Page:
“So you are taking me to wor—”

The horse bucked.

Cody managed to keep his grip, but Rachel flew into the air. He shouted an incantation and Rachel stopped in mid-flight.  She floated softly to the ground, laughing between gasps. “I thought you said you wouldn’t use magic on me.”

Cody’s eyes widen. “I didn’t realize—it was an emergency. I—”

She slugged his shoulder. “I’m teasing you. It’s not like I wanted to die today.”

The corner of his mouth twitched, but he didn’t smile.

Cody tied the steed to a lone pine a couple hundred feet away from the forest. They entered the trees—the rich grass becoming a swampy mess. Dark oily branches tangled above them. More light would’ve filtered through the leaves if the layers of magic didn’t block it. The pseudo-shadows that fed on the forest’s aura only made it darker. Their flat murky figures slid through the willows, only their movement distinguishing them from the really thing.

Rachel shivered. “Isn’t magic supposed to be happier? You know, fairies and unicorns and that stuff?”

“That type’s weaker.” Cody pulled his map from his bag.

“’That type’? Then what’s this? Black magic?”

“There’s no such thing as ‘black magic’ or ‘evil magic’. There’s just magic.” He snapped a twig from a scarred trunk and tapped it twice on his blank map. Two drops of oil fell onto the paper. He whispered to them, and they zoomed apart. The first drop formed into two figures, him and Rachel. The second became a crumbling hut with a wild garden.

Cody handed Rachel a soren petal. “Put it in your pocket. It’ll keep away the demons.”

Her eyes widened. But before she could ask what else she should worry about, Cody tromped away through the forest with his eyes glued to the map.


Cody held out his hand, and Rachel nearly tripped trying to stop. She grabbed his shoulder to balance herself. “What–?”

Cody held a finger to her lips. “The Witch’s Garden,” he whispered, barely more than a breath. “Let me make sure we’re alone.” His finger went to his belt, where he uncapped the hogsbreath. Scarlet fumes rose from the bottle. He wafted them around his hand, writing calligraphy in the smoke “Beala,” he whispered. The fumes changed violet then green before vanishing.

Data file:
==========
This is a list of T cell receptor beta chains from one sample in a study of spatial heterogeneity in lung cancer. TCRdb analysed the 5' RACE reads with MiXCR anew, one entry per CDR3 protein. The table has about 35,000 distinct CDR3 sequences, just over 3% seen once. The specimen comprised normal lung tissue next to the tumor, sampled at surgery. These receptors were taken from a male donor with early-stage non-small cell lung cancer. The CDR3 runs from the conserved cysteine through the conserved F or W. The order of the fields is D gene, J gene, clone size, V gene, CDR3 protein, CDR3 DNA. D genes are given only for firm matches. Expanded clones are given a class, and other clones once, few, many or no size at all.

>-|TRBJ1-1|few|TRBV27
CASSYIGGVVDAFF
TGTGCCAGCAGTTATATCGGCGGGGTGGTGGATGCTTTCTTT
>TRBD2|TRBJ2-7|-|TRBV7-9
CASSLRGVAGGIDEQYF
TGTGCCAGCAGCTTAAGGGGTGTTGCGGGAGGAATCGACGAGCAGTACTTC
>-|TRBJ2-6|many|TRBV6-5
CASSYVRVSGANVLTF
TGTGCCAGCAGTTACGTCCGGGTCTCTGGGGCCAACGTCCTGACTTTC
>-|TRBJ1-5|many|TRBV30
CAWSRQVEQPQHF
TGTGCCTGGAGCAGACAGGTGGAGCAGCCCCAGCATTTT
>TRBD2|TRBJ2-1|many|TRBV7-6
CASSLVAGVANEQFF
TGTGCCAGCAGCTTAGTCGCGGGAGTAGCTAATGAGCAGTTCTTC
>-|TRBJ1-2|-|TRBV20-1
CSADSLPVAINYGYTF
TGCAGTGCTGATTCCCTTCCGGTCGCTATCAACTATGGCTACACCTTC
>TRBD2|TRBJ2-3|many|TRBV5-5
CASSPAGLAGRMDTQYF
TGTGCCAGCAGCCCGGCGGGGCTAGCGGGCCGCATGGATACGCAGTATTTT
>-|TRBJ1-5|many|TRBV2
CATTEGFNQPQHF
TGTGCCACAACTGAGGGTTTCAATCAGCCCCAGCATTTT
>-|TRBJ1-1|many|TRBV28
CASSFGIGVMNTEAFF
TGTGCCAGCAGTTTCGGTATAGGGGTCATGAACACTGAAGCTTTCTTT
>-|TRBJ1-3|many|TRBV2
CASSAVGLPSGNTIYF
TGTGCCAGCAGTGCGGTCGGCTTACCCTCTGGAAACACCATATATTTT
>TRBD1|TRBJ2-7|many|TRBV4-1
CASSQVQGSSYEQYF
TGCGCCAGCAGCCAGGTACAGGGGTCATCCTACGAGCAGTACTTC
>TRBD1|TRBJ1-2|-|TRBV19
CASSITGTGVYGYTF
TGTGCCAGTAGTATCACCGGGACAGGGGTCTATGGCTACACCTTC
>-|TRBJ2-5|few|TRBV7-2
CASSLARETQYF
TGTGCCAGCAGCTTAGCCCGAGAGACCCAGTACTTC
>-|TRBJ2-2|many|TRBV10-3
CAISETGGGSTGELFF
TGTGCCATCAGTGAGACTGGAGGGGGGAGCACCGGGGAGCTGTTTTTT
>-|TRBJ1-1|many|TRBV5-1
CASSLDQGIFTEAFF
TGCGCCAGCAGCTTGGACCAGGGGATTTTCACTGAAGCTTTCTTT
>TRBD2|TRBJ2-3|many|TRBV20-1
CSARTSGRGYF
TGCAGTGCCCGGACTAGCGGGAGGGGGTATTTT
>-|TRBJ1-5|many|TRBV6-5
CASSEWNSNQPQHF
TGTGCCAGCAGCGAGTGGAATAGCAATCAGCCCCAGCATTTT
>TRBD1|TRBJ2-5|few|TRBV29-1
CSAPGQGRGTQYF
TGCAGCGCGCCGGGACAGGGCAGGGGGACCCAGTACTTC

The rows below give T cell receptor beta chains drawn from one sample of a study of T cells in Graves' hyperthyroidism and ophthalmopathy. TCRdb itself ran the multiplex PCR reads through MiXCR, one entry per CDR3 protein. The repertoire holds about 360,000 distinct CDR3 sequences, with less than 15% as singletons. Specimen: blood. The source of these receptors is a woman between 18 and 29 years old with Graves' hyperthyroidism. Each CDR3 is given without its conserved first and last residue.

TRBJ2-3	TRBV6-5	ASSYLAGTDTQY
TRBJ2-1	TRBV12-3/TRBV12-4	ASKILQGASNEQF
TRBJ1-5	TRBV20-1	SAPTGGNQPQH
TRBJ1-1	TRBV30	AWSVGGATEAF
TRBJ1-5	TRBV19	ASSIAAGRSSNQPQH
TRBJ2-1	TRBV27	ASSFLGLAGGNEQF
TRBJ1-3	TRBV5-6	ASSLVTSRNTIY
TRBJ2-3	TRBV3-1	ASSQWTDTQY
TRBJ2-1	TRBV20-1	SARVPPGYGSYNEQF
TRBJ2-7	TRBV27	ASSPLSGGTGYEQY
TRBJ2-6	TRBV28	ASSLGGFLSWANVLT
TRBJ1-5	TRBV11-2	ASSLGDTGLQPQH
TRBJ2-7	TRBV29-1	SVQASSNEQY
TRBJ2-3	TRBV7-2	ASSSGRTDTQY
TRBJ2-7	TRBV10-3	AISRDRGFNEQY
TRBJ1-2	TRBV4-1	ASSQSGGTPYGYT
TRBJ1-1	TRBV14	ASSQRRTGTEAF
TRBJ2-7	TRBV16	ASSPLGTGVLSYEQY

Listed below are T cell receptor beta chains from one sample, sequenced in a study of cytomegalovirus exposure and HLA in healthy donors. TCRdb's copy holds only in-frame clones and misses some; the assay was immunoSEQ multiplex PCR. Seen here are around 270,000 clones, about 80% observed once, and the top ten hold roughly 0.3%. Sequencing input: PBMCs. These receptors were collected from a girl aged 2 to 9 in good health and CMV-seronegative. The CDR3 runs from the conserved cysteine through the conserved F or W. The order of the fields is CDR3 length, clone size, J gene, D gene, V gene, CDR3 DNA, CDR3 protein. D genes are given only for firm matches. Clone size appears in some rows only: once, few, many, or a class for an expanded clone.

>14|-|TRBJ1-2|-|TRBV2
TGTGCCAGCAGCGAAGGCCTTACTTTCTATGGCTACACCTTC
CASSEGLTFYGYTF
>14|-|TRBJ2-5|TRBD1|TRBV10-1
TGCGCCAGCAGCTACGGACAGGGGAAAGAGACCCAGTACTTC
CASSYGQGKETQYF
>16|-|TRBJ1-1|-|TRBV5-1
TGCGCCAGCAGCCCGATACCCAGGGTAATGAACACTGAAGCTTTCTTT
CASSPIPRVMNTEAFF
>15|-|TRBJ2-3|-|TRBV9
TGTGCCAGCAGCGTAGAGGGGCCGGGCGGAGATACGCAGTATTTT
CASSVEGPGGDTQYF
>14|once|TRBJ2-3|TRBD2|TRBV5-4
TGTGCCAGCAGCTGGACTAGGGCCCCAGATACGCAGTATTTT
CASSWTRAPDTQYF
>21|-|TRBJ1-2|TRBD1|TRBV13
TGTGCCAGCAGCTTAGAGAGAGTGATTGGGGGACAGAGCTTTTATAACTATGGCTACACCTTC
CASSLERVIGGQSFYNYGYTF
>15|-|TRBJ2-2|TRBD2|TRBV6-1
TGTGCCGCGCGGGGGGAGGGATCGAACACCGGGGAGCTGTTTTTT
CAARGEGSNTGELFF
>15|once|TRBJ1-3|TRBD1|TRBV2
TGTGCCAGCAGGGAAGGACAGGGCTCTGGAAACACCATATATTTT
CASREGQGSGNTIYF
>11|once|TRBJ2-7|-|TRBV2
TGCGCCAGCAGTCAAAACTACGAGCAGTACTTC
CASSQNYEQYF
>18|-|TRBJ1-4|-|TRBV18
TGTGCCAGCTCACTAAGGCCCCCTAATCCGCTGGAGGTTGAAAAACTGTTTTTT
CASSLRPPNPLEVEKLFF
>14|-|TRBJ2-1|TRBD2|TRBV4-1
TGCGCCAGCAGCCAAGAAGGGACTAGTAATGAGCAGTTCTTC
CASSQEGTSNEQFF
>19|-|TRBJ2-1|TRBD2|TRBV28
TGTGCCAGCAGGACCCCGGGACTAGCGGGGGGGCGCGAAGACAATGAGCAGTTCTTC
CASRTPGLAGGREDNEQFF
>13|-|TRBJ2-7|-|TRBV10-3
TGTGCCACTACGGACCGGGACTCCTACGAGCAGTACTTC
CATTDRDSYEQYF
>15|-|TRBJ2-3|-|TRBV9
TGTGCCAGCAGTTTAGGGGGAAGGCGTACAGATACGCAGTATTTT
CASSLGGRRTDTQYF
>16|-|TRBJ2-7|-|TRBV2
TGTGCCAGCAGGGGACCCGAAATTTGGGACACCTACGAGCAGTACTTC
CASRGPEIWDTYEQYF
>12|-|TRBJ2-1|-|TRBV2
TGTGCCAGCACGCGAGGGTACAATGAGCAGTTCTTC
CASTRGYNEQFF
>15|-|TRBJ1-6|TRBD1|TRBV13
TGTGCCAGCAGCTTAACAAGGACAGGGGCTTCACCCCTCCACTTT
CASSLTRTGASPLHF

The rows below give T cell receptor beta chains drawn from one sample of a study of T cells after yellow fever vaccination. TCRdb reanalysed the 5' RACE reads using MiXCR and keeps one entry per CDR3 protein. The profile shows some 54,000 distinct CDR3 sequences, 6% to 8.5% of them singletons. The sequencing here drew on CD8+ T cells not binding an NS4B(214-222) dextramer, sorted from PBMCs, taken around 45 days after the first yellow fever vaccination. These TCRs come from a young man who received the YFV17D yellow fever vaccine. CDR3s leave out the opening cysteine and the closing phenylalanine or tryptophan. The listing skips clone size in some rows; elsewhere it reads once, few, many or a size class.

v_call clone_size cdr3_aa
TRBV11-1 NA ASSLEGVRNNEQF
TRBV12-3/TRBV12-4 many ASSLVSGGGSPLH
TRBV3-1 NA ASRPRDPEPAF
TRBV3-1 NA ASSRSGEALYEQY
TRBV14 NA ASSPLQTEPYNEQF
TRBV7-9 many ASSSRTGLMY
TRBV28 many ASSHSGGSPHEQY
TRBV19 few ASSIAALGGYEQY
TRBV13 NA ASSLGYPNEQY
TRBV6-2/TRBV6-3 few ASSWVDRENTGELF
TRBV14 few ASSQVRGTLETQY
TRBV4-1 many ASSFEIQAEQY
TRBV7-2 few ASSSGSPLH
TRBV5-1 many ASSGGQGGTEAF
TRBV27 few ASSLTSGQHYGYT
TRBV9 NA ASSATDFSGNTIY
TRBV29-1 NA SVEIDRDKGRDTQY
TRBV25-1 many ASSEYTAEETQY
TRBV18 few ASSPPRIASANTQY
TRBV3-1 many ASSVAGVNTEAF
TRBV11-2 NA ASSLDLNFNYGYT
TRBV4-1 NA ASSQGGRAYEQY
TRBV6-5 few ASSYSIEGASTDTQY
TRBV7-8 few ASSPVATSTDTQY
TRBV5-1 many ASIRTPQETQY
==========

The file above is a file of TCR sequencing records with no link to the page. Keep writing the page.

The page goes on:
“We’re safe.”

Cody led the way forward. Vines tangled around their feet and swampy soil climbed their legs as they left the forest and entered the clearing. An overgrown garden sat before a collapsing brick home. A rotting fence surrounded the garden—blue squash, wispy black leaves, yellow acorn-shaped fruit. Cody scanned the vegetation until he found the foxpad. The flat purple flower sat on the far corner of garden. “That’s the main herb I need. If there’s time, we’ll gather some other plants, too.”

Rachel trailed her hand along the fence as she followed Cody around. “I don’t like the feel of this place,” she whispered, her normal confidence gone.

“The herbs’ auras are pretty strong.” Cody crouched next to the foxpad and slung off his pack. He took out a wooden box with a flowing gold lace painted over it. The golden design would hold in the foxpad’s magic and keep it fresh. He could only fit two for now. He’d have to come back for more later. “Rachel, I’m going to need your help for this part.”

Rachel knelt next to him. “’Kay?”

Cody handed her a burlap sack. “Pour the goblindust over the flower when I cut the stem. It will neutralize the poisonous fumes.”

Poisonous fumes?

Cody set the shears at the top of the stem. “Three, two, one!”

The shears snipped. Purple spores shot out of the flower. Rachel flipped over the bag and dust dropped out. “Not all of it!” Cody shouted.